The goal is to produce two healthy babies in the shortest possible timeframe before removing the uterus, O’Neill says.

“It’s important that we take the uterus out because these women are on medications that prevent their body from rejecting the organ,” she said.

The immunosuppressant drugs needed to maintain this kind of transplant can have short- and long-term effects on the kidneys and other organ systems.

“Delays can be harmful to the patient,” O’Neill said. “There is a timeline, and a lot of that is going to depend on the individual patient and how [they] are tolerating the medications.”

Goldman says she has diagnostic testing at least twice a month to make sure her kidney levels are normal. She also has a monthly cervical biopsy to test for rejection.

Right now, her plan is to continue maintaining the transplanted uterus for as long as she is healthy, but that can change at any moment, she says. And removing the uterus would shatter her dream of becoming a mother of two.

“Once I have the hysterectomy, I lose the opportunity forever,” Goldman said. “I won’t be able to have another uterus transplant.”

Courtesy Elizabeth Goldman
Uterus transplant patients must take immunosuppression medications and supplements to keep their bodies from rejecting the organs. Goldman collects her bottles to keep track of how many pills she has taken since starting her journey.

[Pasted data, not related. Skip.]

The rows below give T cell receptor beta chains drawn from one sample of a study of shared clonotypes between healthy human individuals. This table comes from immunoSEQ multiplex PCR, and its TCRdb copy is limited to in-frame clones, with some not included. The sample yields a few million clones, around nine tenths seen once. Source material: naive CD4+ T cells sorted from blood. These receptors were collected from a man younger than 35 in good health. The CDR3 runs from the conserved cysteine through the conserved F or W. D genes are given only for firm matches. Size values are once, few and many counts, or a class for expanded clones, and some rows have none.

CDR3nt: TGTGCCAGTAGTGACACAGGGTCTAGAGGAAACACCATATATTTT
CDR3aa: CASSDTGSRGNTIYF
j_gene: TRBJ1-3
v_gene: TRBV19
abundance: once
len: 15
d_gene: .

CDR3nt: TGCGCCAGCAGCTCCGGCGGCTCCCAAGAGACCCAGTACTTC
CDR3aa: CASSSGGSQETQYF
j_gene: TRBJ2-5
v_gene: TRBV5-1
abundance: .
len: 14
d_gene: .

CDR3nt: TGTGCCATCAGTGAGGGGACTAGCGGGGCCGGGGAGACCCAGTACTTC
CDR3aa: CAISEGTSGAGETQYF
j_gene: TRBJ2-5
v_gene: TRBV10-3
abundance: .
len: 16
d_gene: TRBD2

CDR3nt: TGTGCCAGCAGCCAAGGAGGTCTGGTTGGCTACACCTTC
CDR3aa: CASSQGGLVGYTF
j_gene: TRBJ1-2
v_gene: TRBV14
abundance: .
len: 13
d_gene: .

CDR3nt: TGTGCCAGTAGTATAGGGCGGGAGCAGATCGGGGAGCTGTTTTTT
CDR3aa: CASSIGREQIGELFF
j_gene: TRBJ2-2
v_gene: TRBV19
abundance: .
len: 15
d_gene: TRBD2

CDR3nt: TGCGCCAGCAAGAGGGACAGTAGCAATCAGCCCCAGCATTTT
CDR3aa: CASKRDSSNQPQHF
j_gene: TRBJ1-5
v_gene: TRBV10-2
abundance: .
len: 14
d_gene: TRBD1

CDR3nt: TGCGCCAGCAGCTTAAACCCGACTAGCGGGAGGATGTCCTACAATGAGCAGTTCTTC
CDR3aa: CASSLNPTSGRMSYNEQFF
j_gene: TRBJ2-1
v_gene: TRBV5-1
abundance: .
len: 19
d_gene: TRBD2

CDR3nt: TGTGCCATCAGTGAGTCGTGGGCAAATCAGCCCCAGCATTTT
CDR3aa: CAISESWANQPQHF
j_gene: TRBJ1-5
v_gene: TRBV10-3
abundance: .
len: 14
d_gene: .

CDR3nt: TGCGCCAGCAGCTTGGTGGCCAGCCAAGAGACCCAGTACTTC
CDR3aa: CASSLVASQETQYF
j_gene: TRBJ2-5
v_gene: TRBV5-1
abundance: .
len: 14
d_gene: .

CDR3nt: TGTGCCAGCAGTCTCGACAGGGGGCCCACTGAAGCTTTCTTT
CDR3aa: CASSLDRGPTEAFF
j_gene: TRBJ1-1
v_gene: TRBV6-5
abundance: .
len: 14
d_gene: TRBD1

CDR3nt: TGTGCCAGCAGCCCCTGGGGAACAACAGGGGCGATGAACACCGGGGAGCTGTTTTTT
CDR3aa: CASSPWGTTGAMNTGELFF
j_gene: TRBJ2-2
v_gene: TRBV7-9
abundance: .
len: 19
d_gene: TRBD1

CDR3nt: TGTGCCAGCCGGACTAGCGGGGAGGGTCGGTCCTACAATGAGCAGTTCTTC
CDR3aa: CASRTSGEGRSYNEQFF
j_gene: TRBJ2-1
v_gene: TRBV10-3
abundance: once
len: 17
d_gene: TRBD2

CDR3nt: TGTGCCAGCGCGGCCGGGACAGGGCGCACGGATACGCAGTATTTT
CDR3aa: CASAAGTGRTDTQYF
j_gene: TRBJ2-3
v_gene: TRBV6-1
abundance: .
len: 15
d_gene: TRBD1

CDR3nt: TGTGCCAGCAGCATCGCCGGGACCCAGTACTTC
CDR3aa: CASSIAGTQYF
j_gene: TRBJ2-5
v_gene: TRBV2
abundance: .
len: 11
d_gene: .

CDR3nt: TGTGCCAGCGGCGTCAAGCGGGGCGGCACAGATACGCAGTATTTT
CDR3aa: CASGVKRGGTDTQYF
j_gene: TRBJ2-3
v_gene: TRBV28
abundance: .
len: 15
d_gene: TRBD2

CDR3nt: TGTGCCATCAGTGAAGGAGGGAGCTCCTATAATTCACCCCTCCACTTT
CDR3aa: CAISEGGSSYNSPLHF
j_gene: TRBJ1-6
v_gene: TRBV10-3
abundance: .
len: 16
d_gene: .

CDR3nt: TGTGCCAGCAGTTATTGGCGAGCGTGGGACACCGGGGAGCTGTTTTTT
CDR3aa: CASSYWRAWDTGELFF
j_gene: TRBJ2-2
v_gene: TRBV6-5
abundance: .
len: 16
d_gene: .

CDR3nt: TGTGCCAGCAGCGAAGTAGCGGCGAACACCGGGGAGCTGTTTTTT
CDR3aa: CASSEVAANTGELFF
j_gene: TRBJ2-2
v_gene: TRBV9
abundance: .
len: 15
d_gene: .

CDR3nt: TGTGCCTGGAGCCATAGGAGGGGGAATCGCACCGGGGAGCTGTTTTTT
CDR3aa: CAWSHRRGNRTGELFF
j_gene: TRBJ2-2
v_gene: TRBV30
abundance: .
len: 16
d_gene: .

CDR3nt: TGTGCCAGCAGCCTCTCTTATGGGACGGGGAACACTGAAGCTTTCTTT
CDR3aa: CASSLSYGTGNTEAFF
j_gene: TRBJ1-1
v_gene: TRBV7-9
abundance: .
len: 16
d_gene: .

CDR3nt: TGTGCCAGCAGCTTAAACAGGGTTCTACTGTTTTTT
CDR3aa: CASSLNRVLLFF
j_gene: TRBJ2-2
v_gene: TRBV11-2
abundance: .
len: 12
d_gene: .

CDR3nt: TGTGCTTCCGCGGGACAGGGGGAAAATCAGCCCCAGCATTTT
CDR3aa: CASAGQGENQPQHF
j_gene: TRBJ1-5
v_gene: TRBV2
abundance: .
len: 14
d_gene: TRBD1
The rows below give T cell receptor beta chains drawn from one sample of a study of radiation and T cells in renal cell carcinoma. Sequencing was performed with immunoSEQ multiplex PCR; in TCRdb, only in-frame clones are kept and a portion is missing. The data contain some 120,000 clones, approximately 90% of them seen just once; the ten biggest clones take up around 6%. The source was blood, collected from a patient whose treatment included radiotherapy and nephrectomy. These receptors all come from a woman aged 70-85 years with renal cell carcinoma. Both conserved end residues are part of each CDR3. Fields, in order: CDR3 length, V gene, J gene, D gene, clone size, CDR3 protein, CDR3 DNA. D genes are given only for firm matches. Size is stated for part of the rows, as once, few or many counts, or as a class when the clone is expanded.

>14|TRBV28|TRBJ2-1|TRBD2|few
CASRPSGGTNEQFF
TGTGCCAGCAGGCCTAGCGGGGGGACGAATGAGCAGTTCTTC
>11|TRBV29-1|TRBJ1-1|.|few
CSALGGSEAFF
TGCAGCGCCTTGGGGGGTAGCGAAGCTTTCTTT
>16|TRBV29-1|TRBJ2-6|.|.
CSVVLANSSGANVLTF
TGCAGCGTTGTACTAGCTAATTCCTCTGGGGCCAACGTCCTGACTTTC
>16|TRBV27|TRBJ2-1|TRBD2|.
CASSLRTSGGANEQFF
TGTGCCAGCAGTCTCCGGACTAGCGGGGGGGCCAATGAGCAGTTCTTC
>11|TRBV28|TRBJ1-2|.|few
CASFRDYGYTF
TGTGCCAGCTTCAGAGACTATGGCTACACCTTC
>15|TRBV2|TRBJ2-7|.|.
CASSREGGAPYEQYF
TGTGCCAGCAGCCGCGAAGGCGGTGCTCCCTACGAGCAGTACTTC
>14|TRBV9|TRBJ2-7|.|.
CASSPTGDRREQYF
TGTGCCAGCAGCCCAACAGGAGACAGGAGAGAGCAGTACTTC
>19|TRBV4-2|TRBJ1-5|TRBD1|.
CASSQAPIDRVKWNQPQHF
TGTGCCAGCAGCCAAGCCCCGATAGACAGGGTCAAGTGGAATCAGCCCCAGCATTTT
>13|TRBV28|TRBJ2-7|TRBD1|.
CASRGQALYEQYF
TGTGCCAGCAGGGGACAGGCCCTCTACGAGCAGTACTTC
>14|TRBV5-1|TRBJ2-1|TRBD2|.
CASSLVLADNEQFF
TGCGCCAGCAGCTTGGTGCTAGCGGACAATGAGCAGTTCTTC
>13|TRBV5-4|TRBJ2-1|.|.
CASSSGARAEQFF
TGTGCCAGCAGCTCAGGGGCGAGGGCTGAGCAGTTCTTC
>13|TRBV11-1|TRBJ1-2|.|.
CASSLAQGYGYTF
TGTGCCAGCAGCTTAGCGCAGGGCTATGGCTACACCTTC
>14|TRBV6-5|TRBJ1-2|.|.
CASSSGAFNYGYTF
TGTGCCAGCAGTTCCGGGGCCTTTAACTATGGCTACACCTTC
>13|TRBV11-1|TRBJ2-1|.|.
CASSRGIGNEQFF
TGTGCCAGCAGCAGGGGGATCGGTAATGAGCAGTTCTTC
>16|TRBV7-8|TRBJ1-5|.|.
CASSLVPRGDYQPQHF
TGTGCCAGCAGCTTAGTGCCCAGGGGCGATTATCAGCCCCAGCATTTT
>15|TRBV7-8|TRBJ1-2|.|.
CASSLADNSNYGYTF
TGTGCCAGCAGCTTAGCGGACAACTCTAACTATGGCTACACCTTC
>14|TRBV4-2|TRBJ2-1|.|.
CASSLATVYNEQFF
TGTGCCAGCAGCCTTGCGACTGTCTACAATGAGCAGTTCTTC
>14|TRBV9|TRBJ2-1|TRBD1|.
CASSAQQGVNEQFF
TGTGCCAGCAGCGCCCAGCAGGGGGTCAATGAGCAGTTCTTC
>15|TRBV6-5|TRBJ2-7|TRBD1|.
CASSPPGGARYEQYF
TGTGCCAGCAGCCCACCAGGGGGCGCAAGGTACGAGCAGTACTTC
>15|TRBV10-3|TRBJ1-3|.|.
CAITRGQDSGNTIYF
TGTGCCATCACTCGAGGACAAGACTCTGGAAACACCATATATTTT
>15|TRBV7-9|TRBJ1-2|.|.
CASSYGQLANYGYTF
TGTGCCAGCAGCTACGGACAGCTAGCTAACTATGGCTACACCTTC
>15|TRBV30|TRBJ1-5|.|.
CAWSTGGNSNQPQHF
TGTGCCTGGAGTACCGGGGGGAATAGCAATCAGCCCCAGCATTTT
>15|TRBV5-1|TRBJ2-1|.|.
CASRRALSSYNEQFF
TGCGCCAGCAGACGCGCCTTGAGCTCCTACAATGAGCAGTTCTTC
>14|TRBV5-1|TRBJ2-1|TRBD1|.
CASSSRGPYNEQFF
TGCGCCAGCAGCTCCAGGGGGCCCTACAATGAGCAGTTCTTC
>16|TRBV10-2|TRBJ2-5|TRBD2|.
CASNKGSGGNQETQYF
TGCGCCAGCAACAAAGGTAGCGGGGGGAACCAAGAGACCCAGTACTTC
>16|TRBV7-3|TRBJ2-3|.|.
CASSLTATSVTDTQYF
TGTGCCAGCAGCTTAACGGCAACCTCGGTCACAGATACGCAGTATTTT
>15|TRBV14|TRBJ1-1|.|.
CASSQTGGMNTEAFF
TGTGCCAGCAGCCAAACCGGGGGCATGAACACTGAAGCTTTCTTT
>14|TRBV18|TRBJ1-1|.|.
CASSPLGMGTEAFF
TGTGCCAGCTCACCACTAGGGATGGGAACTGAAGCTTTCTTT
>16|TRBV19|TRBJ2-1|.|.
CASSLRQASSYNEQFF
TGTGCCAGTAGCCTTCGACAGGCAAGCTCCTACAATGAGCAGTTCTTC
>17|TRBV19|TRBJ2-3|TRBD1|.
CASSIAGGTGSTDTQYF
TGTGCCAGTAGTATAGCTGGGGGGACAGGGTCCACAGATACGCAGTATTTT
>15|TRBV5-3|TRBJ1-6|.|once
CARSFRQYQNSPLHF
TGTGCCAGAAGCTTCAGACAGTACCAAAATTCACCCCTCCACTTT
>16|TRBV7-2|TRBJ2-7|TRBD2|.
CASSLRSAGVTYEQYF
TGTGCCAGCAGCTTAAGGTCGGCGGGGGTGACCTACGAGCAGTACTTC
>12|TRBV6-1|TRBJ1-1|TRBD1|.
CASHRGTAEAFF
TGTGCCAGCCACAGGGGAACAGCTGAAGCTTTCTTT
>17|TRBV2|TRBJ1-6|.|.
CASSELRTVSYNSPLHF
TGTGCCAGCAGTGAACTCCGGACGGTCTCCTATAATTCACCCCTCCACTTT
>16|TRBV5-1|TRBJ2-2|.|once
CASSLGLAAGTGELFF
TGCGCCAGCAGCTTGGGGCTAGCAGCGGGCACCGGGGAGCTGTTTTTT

‘A life-giving transplant’

A uterus transplant is an elective procedure often undergone in women with a condition called uterine factor infertility who want to carry and deliver their own baby but cannot get pregnant.

These women typically have a uterus that does not function properly, or they may have had it surgically removed in a hysterectomy.

Like Goldman, some women are born without the organ altogether. Overall, uterine factor infertility affects as many as 5% of women worldwide, according to UAB Medicine.

“With uterus transplant, it’s not a lifesaving transplant but a life-giving transplant,” Goldman said.

The world’s first baby from a transplanted uterus was born at the University of Gothenburg in Sweden in 2014.

About 100 uterus transplants have been performed worldwide, according to UAB Medicine.

O’Neill says pregnancy involving a uterus transplant involves several steps.

“They have their transplant, and three to 12 months after their transplant, they start having attempts at pregnancy with embryo transfer,” she said. “They hopefully make it to around 37 or 38 weeks of pregnancy, and then we deliver them.”

These pregnancies are treated as high-risk, and the babies are delivered via Cesarean section because women with uterine factor infertility cannot deliver vaginally, according to O’Neill.

Despite the potential for complications, many patients prefer uterus transplant over surrogacy or adoption.

“Some people just might not understand the desire to carry your own baby and give birth to your own child,” O’Neill said.

There can also be stigma and shame around being born without a uterus, she adds, so being able to carry their own baby is especially gratifying for some women.

Because Goldman was enrolled in a trial, UAB Medicine’s program covered the cost of her uterus transplant, but she and her husband paid for the IVF they needed for a pregnancy to occur.